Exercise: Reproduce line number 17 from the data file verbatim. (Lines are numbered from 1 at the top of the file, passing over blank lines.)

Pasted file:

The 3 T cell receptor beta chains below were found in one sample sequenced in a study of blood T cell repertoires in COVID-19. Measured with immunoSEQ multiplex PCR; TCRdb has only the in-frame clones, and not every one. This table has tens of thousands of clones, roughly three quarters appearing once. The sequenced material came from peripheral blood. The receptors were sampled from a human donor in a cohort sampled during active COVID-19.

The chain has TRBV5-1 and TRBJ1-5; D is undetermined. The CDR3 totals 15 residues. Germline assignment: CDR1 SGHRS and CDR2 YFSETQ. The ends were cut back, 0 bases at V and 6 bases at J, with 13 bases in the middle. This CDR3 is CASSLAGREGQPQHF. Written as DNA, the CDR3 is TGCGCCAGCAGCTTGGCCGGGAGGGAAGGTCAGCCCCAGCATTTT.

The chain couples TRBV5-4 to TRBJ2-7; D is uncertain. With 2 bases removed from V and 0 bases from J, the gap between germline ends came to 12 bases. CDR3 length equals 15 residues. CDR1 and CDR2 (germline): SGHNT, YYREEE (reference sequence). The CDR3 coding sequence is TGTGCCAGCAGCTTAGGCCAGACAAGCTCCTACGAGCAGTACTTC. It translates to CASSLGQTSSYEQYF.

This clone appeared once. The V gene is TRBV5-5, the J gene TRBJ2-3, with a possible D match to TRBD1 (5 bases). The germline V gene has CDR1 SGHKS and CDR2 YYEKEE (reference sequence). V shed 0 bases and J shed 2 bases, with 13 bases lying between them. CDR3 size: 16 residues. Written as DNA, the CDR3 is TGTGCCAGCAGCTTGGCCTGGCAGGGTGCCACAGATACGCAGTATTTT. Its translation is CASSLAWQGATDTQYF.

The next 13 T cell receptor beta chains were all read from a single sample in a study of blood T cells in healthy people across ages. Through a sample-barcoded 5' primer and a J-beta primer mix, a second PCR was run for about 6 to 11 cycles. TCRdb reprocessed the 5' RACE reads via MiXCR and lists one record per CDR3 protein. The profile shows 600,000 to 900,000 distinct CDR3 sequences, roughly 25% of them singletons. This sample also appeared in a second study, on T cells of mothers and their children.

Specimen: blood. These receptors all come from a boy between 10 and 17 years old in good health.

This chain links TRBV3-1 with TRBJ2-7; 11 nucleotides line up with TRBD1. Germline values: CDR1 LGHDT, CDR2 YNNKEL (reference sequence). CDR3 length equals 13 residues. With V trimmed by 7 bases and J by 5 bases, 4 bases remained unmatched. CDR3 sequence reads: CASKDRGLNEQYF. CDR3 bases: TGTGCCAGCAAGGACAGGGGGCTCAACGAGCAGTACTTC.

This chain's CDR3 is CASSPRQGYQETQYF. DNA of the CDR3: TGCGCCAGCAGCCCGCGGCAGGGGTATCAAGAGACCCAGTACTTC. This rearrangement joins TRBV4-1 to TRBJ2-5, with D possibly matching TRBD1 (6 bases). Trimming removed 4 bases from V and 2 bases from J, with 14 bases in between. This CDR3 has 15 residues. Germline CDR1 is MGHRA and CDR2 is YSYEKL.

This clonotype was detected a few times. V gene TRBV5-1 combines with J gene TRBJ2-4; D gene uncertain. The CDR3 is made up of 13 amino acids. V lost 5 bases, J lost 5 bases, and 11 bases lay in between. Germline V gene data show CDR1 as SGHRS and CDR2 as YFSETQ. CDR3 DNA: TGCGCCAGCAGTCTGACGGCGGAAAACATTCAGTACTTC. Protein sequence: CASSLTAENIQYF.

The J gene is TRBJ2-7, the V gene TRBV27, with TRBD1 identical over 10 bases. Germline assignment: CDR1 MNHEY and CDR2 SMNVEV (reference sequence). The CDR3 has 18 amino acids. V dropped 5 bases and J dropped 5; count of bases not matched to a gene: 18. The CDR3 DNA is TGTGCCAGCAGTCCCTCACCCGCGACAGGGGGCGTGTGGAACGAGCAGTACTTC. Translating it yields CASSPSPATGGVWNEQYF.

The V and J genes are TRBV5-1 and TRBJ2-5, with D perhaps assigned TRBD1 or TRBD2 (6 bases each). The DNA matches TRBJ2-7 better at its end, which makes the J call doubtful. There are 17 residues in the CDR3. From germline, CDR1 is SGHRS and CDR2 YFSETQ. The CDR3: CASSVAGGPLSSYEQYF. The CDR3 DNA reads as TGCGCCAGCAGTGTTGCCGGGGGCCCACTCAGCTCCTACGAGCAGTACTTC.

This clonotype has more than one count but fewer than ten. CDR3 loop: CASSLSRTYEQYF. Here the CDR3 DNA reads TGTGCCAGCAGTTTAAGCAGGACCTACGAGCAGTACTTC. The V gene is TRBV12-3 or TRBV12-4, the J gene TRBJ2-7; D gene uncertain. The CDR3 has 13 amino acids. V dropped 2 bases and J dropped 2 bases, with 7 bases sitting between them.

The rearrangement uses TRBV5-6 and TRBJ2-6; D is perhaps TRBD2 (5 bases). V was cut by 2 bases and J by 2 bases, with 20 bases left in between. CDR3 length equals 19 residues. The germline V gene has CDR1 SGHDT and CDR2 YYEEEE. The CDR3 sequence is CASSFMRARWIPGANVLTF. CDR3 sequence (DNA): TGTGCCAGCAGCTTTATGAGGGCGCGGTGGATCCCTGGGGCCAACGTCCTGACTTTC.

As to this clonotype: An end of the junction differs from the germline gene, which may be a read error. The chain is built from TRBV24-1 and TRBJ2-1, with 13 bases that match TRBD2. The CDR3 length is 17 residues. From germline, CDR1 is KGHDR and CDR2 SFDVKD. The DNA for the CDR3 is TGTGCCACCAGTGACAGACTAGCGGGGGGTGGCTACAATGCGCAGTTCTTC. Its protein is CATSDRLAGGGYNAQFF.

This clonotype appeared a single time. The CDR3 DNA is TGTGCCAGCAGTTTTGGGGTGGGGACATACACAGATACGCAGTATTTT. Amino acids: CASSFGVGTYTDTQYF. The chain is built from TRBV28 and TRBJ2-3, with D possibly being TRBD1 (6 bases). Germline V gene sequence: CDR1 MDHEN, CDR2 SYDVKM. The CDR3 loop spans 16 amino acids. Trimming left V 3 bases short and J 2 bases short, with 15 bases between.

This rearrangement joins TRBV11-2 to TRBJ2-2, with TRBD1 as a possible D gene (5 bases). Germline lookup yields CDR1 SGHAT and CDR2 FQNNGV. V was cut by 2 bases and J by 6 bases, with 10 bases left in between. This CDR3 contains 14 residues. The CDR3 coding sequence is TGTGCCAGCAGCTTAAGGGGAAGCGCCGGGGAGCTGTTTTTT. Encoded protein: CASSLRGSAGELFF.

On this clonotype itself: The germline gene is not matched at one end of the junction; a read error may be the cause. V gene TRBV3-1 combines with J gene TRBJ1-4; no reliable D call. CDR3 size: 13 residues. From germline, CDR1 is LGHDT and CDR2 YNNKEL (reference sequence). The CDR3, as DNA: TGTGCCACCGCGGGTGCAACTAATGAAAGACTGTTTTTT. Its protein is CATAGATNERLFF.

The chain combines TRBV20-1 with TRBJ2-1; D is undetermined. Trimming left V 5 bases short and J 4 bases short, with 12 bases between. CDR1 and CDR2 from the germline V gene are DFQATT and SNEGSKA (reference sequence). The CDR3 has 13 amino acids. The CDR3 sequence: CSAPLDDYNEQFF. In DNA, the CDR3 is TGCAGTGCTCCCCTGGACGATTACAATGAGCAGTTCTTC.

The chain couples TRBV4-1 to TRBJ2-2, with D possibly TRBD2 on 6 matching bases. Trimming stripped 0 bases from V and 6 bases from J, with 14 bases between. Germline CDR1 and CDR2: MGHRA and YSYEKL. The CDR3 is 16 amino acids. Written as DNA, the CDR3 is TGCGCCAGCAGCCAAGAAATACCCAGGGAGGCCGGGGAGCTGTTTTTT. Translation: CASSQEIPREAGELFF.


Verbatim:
On this clonotype itself: The germline gene is not matched at one end of the junction; a read error may be the cause. V gene TRBV3-1 combines with J gene TRBJ1-4; no reliable D call. CDR3 size: 13 residues. From germline, CDR1 is LGHDT and CDR2 YNNKEL (reference sequence). The CDR3, as DNA: TGTGCCACCGCGGGTGCAACTAATGAAAGACTGTTTTTT. Its protein is CATAGATNERLFF.